Cuterebriasis in Ferrets
Cuterebriasis is a parasitic infection caused by the bot fly species Cuterebra. Also called myiasis, this type of infection affects mammals including ferrets. The female Cuterebra lays her eggs either in the grass (to be brushed by the fur of any outdoor animals walking by) or directly on the ferret. The warmth of the mammal’s body causes the eggs to hatch; the tiny maggots then burrow downward, headfirst, into the mammal’s skin, creating a hole.
Over time, the maggot will grow, causing a lump that can become as large as an egg to form in your ferret’s skin. In addition, the maturing maggot has mouthparts, which allows it chew and eat farther into your pet’s flesh as it grows. However, do not crush the lump in an attempt to kill the maggot, it will cause an allergic, sometimes fatal, reaction in your pet. It is best to take your pet to a veterinarian to surgically remove the maggot.
Symptoms and Types
Two black spots will be visible from the hole(s) created by the burrowing maggot, which are typically found on the neck, near the shoulder blades, or in the nose or mouth. These are spiracles at the tail end of the maggot through which it breathes and excretes waste products (a urine-like substance). The stress caused by this type of infection can lead to lethargy, fever, and loss of appetite (anorexia) in your ferret. And if the maggots accidentally migrate to the brain, it may cause:
- Incoordination or unusual circling
Cuterebra bot fly maggot(s) that have infested your ferret.
You will need to give your veterinarian a thorough history of the ferret’s health, including the onset and nature of the symptoms and possible incidents that might have precipitated this condition. He or she will then perform a complete physical examination as well as a biochemistry profile, urinalysis, complete blood count, and an electrolyte panel, especially if the ferret has a fever or exhibits inappetence. If your ferret has cuterebriasis, the veterinarian should be able to see the hole in which the maggot lives in during the physical exam.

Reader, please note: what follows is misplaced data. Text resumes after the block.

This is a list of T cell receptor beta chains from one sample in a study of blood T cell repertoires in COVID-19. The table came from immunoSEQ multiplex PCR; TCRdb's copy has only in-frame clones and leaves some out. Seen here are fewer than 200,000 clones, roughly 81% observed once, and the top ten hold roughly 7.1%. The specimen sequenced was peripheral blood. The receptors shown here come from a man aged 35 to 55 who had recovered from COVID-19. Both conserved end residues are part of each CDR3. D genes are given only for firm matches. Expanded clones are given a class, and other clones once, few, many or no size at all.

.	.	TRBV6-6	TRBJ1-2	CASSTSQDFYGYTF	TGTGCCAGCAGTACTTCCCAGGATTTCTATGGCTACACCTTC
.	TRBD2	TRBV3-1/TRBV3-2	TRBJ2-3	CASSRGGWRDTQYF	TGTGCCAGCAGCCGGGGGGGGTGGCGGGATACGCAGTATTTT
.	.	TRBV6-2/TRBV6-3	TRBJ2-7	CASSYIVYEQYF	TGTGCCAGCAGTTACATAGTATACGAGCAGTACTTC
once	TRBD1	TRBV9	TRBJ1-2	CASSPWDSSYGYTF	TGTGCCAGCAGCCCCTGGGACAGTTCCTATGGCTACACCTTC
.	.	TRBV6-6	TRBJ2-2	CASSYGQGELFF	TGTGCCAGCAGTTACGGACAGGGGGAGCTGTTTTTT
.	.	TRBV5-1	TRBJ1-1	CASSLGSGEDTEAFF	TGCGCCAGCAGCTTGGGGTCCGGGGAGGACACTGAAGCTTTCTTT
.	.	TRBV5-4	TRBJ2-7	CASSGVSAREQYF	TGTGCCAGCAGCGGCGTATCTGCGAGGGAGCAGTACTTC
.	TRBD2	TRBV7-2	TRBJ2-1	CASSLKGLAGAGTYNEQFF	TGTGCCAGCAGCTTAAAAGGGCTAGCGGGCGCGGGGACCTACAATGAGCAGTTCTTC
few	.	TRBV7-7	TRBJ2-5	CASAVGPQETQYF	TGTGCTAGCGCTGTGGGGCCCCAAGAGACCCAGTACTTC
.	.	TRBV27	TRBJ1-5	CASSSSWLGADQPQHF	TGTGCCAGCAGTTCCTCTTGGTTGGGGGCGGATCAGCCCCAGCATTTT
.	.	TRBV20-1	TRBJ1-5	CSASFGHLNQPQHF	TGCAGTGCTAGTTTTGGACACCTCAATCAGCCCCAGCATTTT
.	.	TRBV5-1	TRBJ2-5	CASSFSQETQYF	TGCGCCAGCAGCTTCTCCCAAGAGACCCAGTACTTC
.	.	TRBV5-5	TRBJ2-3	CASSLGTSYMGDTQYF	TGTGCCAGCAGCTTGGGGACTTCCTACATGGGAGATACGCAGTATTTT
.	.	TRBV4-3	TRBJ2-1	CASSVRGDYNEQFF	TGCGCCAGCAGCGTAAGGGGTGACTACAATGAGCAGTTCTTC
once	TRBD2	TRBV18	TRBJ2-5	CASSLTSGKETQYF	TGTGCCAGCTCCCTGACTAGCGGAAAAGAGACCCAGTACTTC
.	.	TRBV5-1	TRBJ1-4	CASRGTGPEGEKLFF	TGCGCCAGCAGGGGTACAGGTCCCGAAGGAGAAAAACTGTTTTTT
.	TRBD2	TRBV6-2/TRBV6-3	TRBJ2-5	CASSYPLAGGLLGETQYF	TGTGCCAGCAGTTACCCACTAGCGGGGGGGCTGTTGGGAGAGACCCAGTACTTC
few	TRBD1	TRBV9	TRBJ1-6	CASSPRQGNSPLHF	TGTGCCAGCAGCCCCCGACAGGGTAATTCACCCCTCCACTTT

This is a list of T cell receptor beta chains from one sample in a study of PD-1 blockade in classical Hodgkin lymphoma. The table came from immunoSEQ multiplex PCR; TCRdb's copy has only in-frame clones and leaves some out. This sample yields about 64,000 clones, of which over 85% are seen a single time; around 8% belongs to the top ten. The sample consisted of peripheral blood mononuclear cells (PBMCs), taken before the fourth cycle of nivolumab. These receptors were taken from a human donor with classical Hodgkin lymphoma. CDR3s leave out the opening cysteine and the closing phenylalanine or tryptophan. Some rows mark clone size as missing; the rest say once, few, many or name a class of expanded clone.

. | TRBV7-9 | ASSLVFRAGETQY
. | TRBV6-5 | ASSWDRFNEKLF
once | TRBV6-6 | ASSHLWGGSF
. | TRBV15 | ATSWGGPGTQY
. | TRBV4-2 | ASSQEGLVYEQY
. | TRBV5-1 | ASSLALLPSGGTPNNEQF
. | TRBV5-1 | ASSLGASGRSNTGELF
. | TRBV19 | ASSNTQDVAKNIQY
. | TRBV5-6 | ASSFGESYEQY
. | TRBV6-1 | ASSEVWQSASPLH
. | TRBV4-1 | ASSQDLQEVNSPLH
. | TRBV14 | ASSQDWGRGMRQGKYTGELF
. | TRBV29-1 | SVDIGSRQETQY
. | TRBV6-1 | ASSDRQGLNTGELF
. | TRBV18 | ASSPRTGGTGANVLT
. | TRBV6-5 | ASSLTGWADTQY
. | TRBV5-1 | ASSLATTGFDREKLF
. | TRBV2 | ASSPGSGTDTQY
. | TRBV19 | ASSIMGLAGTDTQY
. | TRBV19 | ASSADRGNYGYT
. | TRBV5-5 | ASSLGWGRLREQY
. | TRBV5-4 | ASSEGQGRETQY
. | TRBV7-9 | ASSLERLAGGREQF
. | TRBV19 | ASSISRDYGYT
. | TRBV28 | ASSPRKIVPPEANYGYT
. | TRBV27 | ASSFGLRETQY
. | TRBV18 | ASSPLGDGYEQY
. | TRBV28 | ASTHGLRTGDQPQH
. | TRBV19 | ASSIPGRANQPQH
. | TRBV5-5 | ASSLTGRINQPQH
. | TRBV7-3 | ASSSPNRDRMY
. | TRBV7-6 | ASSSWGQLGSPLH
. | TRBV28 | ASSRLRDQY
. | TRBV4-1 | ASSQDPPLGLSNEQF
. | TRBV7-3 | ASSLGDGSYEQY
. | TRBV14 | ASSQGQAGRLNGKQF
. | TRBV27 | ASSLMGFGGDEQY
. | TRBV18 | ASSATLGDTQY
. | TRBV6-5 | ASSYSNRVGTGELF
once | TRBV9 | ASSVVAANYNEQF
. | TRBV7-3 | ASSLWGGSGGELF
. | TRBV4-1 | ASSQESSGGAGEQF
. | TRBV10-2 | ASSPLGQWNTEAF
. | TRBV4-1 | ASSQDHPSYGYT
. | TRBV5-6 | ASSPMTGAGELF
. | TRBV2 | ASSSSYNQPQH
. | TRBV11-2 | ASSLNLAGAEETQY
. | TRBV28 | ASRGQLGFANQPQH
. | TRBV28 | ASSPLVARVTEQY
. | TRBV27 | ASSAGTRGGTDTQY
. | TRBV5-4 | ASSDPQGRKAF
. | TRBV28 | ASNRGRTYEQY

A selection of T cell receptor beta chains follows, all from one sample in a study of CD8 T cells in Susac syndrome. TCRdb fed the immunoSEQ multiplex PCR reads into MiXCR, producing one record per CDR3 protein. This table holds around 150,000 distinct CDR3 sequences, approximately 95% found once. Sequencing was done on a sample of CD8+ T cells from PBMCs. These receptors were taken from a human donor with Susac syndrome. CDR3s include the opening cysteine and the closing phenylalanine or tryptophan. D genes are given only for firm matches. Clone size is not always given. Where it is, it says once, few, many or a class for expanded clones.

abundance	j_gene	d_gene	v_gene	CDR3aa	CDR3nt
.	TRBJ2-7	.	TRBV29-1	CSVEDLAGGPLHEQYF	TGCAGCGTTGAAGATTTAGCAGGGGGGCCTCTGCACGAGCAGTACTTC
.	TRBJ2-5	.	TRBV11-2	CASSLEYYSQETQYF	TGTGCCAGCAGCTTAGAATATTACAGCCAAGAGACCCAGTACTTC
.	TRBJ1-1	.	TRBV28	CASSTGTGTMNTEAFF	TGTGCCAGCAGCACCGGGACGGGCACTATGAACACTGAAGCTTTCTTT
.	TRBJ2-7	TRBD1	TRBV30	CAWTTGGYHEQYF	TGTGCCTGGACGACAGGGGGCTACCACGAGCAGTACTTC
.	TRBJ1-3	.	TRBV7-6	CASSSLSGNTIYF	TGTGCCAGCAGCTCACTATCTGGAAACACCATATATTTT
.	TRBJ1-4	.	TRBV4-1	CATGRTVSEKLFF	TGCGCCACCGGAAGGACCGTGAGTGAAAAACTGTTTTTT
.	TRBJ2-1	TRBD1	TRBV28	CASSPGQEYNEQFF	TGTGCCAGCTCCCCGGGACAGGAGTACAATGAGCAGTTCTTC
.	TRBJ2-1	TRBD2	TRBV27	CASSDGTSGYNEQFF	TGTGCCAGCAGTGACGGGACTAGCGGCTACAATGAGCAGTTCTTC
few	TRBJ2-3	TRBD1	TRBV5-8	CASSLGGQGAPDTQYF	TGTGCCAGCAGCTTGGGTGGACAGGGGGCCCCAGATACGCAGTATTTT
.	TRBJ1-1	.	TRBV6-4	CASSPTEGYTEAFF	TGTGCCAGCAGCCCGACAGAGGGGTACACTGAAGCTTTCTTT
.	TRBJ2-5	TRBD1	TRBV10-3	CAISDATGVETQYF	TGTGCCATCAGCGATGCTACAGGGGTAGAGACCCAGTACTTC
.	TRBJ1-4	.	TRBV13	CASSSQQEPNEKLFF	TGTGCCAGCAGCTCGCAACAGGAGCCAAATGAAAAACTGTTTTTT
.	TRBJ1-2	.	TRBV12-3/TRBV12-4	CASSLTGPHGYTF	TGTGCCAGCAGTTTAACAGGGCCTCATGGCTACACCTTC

Your veterinarian will attempt to enlarge the holes and extract the maggot with forceps. Anesthetizing the ferret is often recommended, especially if the maggots are so embedded that they require surgical excision. It is important your veterinarian remove the entire maggot, as leaving any part of the maggot in your pet may cause a severe immune reaction.
Meanwhile, if the bot fly maggots have accidentally migrated to the brain, the ferret -- after being pretreated with anti-inflammatory drugs, antibiotics and allergy medication -- may be given Ivermectin to kill the parasite. However, the prognosis is guarded in these types of cases.
Living and Management
Once the maggot has been removed, the exposed hole will be slow to heal. It may also drain and cause the surrounding skin to slough off before the entire wound heals. Your veterinarian will provide you with proper medications to alleviate the pain.
If you live in a high-risk area, your veterinarian may recommend administering topical flea and tick medication such as Imidacloprid and Fipronil, which is thought to kill off the Cuterebra maggots. Keeping your ferret indoors may also reduce the risk of infection.
The prediction of a disease’s outcome in advance
An in-depth examination of the properties of urine; used to determine the presence or absence of illness
The larvae of flies in tissue
The young of a fly; tends to be found in dead tissue or decaying tissue
The condition of being drowsy, listless, or weak
A lack of desire for food